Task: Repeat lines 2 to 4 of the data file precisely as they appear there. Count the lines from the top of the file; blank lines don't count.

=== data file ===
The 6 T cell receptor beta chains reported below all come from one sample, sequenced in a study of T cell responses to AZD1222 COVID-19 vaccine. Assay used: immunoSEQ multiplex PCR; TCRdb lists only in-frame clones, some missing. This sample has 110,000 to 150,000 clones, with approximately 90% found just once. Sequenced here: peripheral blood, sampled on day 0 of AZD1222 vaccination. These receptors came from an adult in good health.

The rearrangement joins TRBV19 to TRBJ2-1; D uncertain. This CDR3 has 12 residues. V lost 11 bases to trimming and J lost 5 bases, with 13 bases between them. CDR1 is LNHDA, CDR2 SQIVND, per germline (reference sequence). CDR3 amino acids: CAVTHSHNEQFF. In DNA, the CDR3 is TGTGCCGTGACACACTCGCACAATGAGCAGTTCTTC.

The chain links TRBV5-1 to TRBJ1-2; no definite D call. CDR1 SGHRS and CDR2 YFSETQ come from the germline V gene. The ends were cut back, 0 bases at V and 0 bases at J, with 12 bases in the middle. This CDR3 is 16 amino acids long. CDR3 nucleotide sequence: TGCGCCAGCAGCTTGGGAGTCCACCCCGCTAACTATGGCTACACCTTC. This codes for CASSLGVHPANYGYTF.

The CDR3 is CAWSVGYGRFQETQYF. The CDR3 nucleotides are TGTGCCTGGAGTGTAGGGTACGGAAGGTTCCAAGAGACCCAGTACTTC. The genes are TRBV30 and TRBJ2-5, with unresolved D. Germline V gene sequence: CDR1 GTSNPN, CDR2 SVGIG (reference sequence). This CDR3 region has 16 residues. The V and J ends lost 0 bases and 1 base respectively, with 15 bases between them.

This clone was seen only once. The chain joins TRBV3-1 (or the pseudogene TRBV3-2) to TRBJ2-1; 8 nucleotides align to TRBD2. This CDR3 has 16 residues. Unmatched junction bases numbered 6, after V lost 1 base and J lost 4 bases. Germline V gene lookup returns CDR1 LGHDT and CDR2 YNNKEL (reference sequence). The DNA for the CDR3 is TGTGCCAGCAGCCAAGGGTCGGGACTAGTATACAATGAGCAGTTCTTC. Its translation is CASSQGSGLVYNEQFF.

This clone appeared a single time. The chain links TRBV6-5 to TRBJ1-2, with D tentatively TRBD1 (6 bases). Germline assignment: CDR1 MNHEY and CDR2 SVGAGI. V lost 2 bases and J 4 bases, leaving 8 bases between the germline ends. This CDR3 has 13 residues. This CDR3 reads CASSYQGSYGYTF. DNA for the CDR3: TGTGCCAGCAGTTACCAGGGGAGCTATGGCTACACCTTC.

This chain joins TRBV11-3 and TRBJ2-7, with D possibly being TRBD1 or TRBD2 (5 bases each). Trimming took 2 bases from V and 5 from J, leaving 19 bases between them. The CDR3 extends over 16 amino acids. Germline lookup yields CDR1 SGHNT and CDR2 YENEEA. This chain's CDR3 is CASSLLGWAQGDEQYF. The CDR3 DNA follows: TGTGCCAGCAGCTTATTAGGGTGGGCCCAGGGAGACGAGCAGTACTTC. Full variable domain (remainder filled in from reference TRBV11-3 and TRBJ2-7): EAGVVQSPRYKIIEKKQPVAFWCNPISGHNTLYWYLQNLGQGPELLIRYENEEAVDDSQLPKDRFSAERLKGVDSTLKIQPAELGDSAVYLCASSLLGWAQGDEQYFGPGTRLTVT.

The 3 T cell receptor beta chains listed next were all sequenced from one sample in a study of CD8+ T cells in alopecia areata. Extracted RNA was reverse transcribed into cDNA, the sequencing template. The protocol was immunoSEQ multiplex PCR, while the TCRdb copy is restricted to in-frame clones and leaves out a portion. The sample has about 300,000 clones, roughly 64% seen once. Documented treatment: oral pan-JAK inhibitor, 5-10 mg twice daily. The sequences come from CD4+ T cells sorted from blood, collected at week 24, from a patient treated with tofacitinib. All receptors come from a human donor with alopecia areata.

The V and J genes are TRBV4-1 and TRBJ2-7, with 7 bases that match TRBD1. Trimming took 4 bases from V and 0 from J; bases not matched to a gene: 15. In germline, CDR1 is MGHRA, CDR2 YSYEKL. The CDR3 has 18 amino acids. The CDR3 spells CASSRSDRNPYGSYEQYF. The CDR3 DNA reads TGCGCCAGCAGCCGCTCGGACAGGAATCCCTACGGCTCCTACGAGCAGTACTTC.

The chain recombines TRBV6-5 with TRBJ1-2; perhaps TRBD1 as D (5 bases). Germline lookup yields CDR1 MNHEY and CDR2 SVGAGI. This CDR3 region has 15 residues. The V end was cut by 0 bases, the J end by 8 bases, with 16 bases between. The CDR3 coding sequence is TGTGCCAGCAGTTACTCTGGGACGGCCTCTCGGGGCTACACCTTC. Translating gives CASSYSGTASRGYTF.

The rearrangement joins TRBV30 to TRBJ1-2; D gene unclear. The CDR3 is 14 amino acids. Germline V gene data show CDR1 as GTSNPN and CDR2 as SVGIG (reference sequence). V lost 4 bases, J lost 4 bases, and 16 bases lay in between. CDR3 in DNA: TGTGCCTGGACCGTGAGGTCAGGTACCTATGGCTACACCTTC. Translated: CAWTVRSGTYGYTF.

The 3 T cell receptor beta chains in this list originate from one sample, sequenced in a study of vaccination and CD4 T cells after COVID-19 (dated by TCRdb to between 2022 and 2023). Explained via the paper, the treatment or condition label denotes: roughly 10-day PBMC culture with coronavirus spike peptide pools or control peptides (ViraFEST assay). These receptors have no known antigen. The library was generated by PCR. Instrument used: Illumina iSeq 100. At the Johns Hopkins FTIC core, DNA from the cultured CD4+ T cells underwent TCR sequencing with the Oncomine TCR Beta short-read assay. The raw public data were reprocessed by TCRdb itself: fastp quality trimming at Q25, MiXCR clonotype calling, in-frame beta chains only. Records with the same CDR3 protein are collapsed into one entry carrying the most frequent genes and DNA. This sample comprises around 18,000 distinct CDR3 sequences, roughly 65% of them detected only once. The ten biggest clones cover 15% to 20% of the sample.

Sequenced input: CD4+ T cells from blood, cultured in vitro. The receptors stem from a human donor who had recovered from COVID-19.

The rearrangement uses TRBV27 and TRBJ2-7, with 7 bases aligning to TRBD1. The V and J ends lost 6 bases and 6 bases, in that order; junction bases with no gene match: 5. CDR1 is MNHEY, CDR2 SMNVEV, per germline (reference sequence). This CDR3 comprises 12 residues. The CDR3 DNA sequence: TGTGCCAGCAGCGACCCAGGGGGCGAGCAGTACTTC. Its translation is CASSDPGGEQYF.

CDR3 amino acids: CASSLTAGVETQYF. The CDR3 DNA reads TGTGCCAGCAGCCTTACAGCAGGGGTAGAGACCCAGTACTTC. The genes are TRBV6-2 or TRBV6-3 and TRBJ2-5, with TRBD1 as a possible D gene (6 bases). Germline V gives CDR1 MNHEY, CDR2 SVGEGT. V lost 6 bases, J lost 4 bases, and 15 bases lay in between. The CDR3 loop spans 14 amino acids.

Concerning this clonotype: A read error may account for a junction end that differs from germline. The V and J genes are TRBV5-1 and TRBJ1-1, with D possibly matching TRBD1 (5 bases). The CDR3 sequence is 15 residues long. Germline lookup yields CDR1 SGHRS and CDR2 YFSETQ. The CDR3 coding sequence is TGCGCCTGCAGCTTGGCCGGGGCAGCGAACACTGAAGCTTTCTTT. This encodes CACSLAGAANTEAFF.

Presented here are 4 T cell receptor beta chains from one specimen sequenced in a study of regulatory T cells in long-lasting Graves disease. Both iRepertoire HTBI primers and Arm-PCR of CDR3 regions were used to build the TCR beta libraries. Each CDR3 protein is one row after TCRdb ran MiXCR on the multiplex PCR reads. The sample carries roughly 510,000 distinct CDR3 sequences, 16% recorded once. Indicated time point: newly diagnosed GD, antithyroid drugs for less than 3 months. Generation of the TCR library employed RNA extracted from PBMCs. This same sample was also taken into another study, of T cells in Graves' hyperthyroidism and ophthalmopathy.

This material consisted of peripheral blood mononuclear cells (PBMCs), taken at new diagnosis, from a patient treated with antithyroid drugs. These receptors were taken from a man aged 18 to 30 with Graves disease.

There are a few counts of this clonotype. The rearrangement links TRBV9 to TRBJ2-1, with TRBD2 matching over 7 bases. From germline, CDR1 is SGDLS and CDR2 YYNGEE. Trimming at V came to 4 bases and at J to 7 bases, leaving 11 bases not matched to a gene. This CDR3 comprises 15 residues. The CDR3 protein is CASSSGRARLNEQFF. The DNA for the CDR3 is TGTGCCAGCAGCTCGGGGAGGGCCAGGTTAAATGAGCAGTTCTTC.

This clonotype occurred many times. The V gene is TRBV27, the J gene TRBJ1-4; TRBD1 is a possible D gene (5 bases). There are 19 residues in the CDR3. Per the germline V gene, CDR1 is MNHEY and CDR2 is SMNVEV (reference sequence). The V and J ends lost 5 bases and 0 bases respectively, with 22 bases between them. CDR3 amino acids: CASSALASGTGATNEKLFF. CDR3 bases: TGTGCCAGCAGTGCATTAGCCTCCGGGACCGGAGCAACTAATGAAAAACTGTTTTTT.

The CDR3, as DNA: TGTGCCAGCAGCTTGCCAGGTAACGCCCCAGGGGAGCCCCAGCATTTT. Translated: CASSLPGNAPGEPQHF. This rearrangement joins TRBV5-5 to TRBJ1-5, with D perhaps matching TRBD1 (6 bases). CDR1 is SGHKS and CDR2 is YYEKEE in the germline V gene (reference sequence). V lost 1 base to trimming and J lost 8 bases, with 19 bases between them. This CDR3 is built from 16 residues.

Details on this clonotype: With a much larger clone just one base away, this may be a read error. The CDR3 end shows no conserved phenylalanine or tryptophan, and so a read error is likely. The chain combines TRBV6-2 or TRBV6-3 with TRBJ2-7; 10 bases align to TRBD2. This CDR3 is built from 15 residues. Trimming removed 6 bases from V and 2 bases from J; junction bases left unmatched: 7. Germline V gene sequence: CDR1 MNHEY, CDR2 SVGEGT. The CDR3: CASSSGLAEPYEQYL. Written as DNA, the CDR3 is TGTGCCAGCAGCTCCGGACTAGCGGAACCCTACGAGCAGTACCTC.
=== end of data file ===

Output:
The rearrangement joins TRBV19 to TRBJ2-1; D uncertain. This CDR3 has 12 residues. V lost 11 bases to trimming and J lost 5 bases, with 13 bases between them. CDR1 is LNHDA, CDR2 SQIVND, per germline (reference sequence). CDR3 amino acids: CAVTHSHNEQFF. In DNA, the CDR3 is TGTGCCGTGACACACTCGCACAATGAGCAGTTCTTC.

The chain links TRBV5-1 to TRBJ1-2; no definite D call. CDR1 SGHRS and CDR2 YFSETQ come from the germline V gene. The ends were cut back, 0 bases at V and 0 bases at J, with 12 bases in the middle. This CDR3 is 16 amino acids long. CDR3 nucleotide sequence: TGCGCCAGCAGCTTGGGAGTCCACCCCGCTAACTATGGCTACACCTTC. This codes for CASSLGVHPANYGYTF.

The CDR3 is CAWSVGYGRFQETQYF. The CDR3 nucleotides are TGTGCCTGGAGTGTAGGGTACGGAAGGTTCCAAGAGACCCAGTACTTC. The genes are TRBV30 and TRBJ2-5, with unresolved D. Germline V gene sequence: CDR1 GTSNPN, CDR2 SVGIG (reference sequence). This CDR3 region has 16 residues. The V and J ends lost 0 bases and 1 base respectively, with 15 bases between them.